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THE VIEW OF THE PATIENT ABOUT AESTHETICS AND HIS/HER EXPECTATIONS ABOUT THE TREATMENT.
Martha Hawes, PhD

aesthetics:
1. The branch of philosophy that provides a theory of the beautiful and the fine art;
2. The theories and descriptions of the psychological responses to beauty and artistic experiences;
3. In the philosophy of Kant, the branch of metaphysics concerned with the laws of perception. (Oxford English Dictionary)
The view of the patient about aesthetics and his/her expectations about the treatment Shands et al (1941) deduced that individuals with scoliosis seek treatment in response to concerns about appearance, not because patients complained about appearance but because they did not complain of other symptoms. Over the years this conclusion increasingly has been transformed into the presumption by physicians that patients seek spinal fusion as cosmetic surgery, even when patients express no such sentiments. Thus according to van Dam [1988], 'Although not expressed, cosmesis may be of primary concern to the patient' and Weinstein [1999] suggests that adults may become 'mentally disabled' by distress over their deformity. Lonstein [1995] has said, "It is becoming more and more obvious that cosmesis is one of the main factors that motivate patients to seek treatment. Many will not openly discuss this aspect of their scoliosis but once the subject of cosmesis is raised most patients show interest in improving their body image." It is well known that individuals with scoliosis do not always complain of symptoms even when clinical tests reveal significant deficiencies in pulmonary function, for example (Drummond 1985; Weinstein et al., 1981].
In my own case, by the time I was diagnosed in 1964 I had long been aware of pulmonary, pain and balance problems that interfered with school and other activities. But I only learned these might be related to my scoliosis when I initiated a literature search at our medical library in 1999 and read that pulmonary, pain and balance problems often are associated with spinal deformities. This was also the first I heard about 'cosmesis' being an issue. Conversations with other patients have revealed that as a group, we have diverse opinions even about the definition of what 'aesthetic appearance' means in terms of a spinal deformity, let alone its significance. The definition of 'aesthetics' (above) is a good reminder that subjectivity among doctors with regard to whether or not a back is aesthetically pleasing, is as problematical as in their patients. Several surveys have revealed major discrepancies between the judgements of doctors vs their patients [reviewed in Hawes 2007]. When patients were asked their reasons for choosing spine surgery, indeed, they reported the primary concern as long-term disability, not appearance [Bridwell et al. 2000]. Whether a patient is concealing his or her feelings about the aesthetics of having a spinal deformity, is difficult to evaluate. What is clear is that, whether the primary concern is aesthetics, disability, or both, the best solution is to prevent the progression of mild curvatures into conditions involving irreversible torso deformity, asymmetric gait and reduced respiratory function. My latest update of the scoliosis literature provides encouraging evidence for change (Table 1). With nearly 1000 new papers emerging in the last two years, articles describing surgery methods, complications and outcomes continue to predominate. But for the first time, a significant number of studies report outcome, diagnostic methods and principles of nonsurgical approaches with interpretable illustrations, that patients will be able to use to work with their doctors to judge their own problems and goals. Several recent reviews now have concluded that research into strategies for early intervention and prevention are needed.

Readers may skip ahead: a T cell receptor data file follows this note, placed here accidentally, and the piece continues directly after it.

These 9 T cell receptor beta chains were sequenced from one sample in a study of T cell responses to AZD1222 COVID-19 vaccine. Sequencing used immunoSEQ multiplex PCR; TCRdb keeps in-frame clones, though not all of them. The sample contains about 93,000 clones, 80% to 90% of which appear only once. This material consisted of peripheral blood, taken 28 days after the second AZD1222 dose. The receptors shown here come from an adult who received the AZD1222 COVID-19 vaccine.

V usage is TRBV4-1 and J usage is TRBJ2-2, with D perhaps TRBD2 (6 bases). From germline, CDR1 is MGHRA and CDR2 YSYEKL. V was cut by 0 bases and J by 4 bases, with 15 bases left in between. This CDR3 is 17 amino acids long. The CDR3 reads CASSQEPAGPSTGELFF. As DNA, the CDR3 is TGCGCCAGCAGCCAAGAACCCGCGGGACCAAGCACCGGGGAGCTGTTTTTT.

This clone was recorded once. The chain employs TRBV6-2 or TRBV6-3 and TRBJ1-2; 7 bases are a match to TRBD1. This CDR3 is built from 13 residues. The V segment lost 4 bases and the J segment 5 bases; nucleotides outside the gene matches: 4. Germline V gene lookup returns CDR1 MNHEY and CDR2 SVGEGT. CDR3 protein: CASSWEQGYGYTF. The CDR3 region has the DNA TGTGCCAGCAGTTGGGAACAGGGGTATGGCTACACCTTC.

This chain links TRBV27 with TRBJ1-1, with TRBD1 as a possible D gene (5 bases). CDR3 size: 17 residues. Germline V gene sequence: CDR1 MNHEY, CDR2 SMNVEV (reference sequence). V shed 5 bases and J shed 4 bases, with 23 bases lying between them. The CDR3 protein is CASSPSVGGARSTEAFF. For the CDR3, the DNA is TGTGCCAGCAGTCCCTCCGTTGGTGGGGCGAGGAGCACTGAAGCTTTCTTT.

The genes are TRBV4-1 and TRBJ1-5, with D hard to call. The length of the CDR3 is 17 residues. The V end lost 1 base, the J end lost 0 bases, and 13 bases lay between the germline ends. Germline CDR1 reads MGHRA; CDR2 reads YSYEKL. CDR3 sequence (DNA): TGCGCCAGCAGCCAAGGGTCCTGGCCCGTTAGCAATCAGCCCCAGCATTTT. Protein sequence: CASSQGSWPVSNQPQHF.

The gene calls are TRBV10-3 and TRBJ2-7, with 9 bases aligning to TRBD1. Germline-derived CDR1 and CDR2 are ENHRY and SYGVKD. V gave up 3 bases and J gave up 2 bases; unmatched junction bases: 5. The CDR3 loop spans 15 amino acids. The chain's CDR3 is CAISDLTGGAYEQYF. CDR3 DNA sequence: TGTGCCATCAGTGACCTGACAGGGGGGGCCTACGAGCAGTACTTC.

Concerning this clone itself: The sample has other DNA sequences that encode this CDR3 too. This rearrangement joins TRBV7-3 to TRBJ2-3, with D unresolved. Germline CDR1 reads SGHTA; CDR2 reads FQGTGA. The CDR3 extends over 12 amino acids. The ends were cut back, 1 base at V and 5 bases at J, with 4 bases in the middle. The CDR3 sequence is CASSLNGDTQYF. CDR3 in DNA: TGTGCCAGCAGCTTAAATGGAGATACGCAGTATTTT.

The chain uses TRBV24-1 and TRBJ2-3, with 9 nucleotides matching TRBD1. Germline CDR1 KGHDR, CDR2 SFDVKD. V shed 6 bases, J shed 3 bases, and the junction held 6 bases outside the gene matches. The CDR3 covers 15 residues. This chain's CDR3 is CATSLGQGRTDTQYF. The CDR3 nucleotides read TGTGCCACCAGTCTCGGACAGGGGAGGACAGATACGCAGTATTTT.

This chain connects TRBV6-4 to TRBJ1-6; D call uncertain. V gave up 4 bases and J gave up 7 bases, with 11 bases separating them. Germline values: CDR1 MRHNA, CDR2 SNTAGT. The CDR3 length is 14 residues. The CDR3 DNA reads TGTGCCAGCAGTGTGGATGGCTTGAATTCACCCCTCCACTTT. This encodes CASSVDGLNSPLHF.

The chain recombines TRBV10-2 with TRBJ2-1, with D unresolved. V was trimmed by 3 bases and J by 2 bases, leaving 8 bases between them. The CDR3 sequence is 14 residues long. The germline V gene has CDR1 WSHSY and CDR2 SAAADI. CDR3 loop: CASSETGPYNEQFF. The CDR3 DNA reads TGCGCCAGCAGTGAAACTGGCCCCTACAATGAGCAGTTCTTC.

References
Drummond DS (1985) in Bradford and Hensinger The Pediatric Spine, p. 171
Bridwell KH, Shufflebarger HL, Lenke LG, et al.(2000) Parents and patients preferences and concerns in AIS. A cross-sectional preoperative analysis. Spine, 25: 2392-2399.
Hawes M (2006) Impact of spine surgery on signs and symptoms of spinal deformity. Pediatr Rehabil 9: 318-39.
Lonstein JE (1995) IS. pp 219-256 in Moe's Textbook of Scoliosis and Other Spinal Deformities, Third Edition, Lonstein J, Bradford D, Winter R, Ogilvie J, WB Saunders, Philadelphia.
Shands AR, Barr JS, Colonna PC, Noall L (1941) End-result study of the treatment of idiopathic scoliosis. Report of the Research Committee of the American Orthopedic Association. J Bone Jt Surg 23: 963-977
VanDam B (1988) Nonoperative treatment in adult scoliosis. Orthopedic Clinics of N Amer 19: 347.
Weinstein SL (1999) Natural history. Spine 24: 2592-2600.
Weinstein SL, Zavala DC, Ponseti IV (1981) Idiopathic scoliosis: long term follow-up and prognosis in untreated patients. J Bone Jt Surg 63-A:702-712.